Internal efficiency and revisited business models is a possible way forward
Apart from unique features, district heating providers need to be innovative when meeting the customer need. Most district heating companies in Sweden have different models for private customers and for the commercial segment. The latter segment is increasingly becoming differentiated to meet customer needs. Some companies offer their professional customers “comfort” whereas other offer everything from traditional heating solutions to temperature specific packages (Lygnerud, 2011). It should be noted that not all changes in customer demand can be easily met. Customers with two heating alternatives (heat pump and district heating) that use district heating only when the heat pumps are not sufficient are an increasing phenomenon in Sweden. This kind of customer erodes rather than strengthens most business models in use in district heating companies, and a major revision of the way that business is conducted must be made if these customers are desirable long term. The Swedish district heating association, Svensk Fjärrvärme, is actively engaged in research and a large effort has been made to enhance knowledge about business models in Swedish district heating companies. The research resulted in checklists and guidelines for revisiting business models. As a result much attention has been paid to the component of price models in Swedish district heating companies. However, focusing on one component of the business model is not enough for long- term competitiveness and will not create a situation where the customer relationship and customer value are revisited. More work remains to be done, something that an increasing number of district heating companies acknowledge. The work must be undertaken from several, different points of departure. The future, successful district heating provider manages external risks efficiently, operates efficiently and establishes customer value in such a way that customers remain loyal to the local and environmentally friendly option.
It is known that business models in use that still yield profit tend to linger on even if they are partially obsolete. One hurdle is fear amongst management that the existing revenue flows will be distorted, which impacts the results in the short term. Taking the many challenges that district heating companies face into account it is no longer possible to base business on economies of scale. The business model of district heating must be updated and the changing customer demand must be met by a revisited customer relationship. District heating companies have some unique selling points. District heating is one of the main reasons why Sweden has been successful in reducing emissions of carbon dioxide. Through the switch from fossil to renewable fuels, more efficient usage of energy, combined heat and power production, and reuse of residual heat and heat from waste incineration, the total emissions of carbon dioxides has been reduced by one fifth in two decades (Svensk Fjärrvärme, 2015). These things are often forgotten in the customer dialogue. The companies must become better at marketing their impact on environmental change. Another, unique, possibility is to create local commitment. District heating companies need a certain level of heat demand to be in business; as a result, there is usually only one company present per locality. District heating companies have the possibility to turn the local monopoly into something positive by showing local commitment and considerations. For example, wood can be acquired locally by entering strategic partnerships with local foresters. Loops can be closed (returning ashes to the forest). Energy can be recovered through incineration of local waste. The next generation can gain knowledge about energy and the need to save it by means of dialogue with their local district heating provider. Once a local, two-sided engagement is established, district heating companies will have strong loyalty to their brand, which is important to meet competition. A strengthened, local customer relationship is however fragile. It does not allow for sudden and large price increases (deviations from a given price level upsets; Lygnerud (2011)), usage of fossil fuels at peak load and not closing the loops.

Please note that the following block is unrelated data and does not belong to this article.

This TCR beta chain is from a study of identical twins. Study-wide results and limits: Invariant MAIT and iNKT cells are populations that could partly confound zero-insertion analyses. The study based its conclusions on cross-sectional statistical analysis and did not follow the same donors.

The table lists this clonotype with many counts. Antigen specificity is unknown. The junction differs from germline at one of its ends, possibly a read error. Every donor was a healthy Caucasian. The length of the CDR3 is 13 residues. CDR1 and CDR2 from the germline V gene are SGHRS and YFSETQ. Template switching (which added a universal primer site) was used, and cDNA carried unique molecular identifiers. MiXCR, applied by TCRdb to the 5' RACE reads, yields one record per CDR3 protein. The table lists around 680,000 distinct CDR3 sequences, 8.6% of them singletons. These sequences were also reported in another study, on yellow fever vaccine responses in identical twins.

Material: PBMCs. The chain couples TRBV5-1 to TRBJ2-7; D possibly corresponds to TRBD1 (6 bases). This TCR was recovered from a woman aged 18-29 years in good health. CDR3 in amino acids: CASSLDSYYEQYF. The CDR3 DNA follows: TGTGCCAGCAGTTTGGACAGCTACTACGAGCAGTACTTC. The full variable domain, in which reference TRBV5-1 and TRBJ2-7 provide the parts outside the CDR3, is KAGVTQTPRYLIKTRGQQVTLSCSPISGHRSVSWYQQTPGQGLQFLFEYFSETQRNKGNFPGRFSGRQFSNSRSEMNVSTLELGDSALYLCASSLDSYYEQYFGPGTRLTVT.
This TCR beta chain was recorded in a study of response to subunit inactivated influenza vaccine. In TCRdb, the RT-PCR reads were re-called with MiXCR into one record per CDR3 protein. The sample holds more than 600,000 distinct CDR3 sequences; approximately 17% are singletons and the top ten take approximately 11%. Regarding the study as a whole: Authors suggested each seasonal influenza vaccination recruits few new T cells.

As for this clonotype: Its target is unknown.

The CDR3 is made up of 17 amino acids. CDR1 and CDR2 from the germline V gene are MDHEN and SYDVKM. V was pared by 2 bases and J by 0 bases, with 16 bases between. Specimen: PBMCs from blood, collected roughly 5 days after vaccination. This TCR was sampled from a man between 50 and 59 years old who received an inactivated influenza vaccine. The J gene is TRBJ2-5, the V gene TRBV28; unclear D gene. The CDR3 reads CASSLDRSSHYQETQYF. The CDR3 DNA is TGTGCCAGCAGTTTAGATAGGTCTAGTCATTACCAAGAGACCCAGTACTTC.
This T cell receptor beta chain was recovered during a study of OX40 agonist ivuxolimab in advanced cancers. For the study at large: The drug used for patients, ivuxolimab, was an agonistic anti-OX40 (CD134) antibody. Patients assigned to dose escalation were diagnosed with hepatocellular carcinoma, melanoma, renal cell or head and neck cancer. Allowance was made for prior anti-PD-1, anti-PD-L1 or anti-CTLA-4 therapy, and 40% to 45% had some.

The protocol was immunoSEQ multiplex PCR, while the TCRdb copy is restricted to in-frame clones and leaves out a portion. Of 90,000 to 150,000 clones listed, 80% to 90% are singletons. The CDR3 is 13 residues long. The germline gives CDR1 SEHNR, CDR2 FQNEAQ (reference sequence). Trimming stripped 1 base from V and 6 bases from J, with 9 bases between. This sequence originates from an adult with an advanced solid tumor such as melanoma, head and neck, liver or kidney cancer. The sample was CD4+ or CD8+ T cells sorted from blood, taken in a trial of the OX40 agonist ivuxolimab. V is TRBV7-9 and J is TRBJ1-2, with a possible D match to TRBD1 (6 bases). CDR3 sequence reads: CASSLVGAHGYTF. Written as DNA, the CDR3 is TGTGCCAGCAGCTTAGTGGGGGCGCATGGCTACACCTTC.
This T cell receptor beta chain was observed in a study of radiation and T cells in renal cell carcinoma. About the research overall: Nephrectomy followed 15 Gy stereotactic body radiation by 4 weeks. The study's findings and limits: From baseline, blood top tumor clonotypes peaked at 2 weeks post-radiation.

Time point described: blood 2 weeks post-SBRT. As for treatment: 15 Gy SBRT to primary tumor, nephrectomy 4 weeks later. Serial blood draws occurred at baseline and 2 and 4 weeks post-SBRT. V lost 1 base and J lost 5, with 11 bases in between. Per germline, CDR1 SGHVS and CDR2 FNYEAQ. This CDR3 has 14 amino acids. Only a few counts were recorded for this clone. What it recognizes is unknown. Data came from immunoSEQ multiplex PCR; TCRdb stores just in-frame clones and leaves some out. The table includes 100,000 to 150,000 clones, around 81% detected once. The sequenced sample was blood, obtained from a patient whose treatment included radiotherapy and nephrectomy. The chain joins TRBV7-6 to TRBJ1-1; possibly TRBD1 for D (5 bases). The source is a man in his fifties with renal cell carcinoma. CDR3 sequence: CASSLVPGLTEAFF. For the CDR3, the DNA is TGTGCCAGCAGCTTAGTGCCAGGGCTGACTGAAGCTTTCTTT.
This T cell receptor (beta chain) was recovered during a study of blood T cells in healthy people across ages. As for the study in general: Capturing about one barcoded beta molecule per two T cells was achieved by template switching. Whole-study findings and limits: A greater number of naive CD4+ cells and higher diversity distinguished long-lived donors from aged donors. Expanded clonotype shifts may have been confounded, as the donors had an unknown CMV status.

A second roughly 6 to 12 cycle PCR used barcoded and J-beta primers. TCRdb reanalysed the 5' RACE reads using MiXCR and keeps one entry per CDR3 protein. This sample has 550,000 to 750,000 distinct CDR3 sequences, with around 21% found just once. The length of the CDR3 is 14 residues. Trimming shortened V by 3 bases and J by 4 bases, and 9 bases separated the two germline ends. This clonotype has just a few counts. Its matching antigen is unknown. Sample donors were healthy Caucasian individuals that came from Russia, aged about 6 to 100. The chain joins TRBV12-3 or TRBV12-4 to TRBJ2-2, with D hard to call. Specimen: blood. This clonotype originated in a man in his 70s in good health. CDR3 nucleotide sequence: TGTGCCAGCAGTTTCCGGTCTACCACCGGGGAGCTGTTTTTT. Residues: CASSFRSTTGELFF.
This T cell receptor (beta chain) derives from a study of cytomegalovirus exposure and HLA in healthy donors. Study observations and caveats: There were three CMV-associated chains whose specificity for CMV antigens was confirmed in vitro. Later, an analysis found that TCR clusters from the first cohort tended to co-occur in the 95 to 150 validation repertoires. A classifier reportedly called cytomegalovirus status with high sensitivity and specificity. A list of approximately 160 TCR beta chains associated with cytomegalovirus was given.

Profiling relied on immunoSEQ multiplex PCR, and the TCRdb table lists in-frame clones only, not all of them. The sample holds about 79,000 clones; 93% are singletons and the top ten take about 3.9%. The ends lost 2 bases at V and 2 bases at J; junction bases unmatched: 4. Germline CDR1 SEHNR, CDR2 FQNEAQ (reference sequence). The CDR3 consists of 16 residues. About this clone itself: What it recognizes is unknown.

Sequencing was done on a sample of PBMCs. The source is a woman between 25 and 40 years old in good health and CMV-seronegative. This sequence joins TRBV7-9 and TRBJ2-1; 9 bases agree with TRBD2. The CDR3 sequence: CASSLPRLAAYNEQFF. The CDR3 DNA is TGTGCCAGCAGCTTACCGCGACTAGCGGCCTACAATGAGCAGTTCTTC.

For further information please contact:
University of Halmstad Att.: Kristina Lygnerud Kristian V’s Väg 3 301 18 Halmstad, Sweden
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